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What is the difference between the following sentences"

1. By this time next year, I will have started my new job.

2. At this time next year, I will have started my new job.

My answer:

1. Before this time next year, I will have started my new job.

2. I don't think the second sentence is different from the first one. Am I right?

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I feel a slight difference in tone here. by this time suggests to me that you are happy about your new job and hoping that the time before you start will pass quickly.

Clive

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Omar Ahmed

What is the difference between the following sentences"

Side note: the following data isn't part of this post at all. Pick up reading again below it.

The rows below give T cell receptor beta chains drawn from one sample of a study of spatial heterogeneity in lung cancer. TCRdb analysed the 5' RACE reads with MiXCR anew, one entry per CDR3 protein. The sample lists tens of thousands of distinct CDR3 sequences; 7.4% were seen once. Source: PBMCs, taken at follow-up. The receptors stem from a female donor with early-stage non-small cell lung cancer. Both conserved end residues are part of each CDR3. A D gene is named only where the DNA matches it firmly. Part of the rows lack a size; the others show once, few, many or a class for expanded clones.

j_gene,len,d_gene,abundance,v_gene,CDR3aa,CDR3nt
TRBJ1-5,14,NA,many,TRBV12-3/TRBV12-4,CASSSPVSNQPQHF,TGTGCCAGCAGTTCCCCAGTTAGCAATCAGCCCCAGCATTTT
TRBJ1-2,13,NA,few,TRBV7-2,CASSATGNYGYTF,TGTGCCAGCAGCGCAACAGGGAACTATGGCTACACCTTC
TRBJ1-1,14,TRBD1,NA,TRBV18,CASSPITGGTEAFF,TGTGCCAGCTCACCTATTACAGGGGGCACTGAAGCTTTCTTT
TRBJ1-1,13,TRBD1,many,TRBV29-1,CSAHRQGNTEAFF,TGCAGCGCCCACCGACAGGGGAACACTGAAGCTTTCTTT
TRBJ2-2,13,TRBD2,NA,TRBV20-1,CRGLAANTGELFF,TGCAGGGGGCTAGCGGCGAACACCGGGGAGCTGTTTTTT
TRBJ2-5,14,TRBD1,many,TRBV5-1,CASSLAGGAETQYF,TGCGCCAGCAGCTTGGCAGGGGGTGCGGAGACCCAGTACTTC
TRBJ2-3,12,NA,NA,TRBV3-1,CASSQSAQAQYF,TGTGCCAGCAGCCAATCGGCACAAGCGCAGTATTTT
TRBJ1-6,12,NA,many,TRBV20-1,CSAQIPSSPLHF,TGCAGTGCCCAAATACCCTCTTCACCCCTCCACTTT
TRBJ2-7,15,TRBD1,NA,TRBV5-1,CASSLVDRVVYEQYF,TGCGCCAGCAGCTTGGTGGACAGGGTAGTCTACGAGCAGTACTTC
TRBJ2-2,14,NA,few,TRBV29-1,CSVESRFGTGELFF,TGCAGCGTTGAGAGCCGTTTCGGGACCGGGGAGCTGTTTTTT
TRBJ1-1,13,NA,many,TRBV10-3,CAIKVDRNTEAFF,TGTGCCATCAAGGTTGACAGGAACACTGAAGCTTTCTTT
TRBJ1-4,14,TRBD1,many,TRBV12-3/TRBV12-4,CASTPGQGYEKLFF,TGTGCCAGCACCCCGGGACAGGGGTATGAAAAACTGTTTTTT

1. By this time next year, I will have started my new job.

2. At this time next year, I will have started my new job.

My answer:

1. Before this time next year, I will have started my new job.
??? I don't see how this is an answer to the question you asked above. It's just another sentence that means the same thing.

2. I don't think the second sentence is different from the first one. Am I right? Yes. All three say essentially the same thing.

S: the time you say it (now)
R: reference time (this time next year)
E: event time (when your job starts)

- - - S - - - - - - - - - - - - - R
- - - - [ -------- E -------- ]

In effect, 'by' = 'before or at'.

CJ

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Comments  
Omar AhmedI don't think the second sentence is different from the first one. Am I right?

Yes and no. "At" fixes a point in time, and logically speaking, when this date and time arrives next year, you will have. The problem is that we say "by" for that, and "at" seems to apply to "will have started", but that tense looks back from a future time. You can't both start at a time and have that time be in the past.

 Clive's reply was promoted to an answer.
 CalifJim's reply was promoted to an answer.
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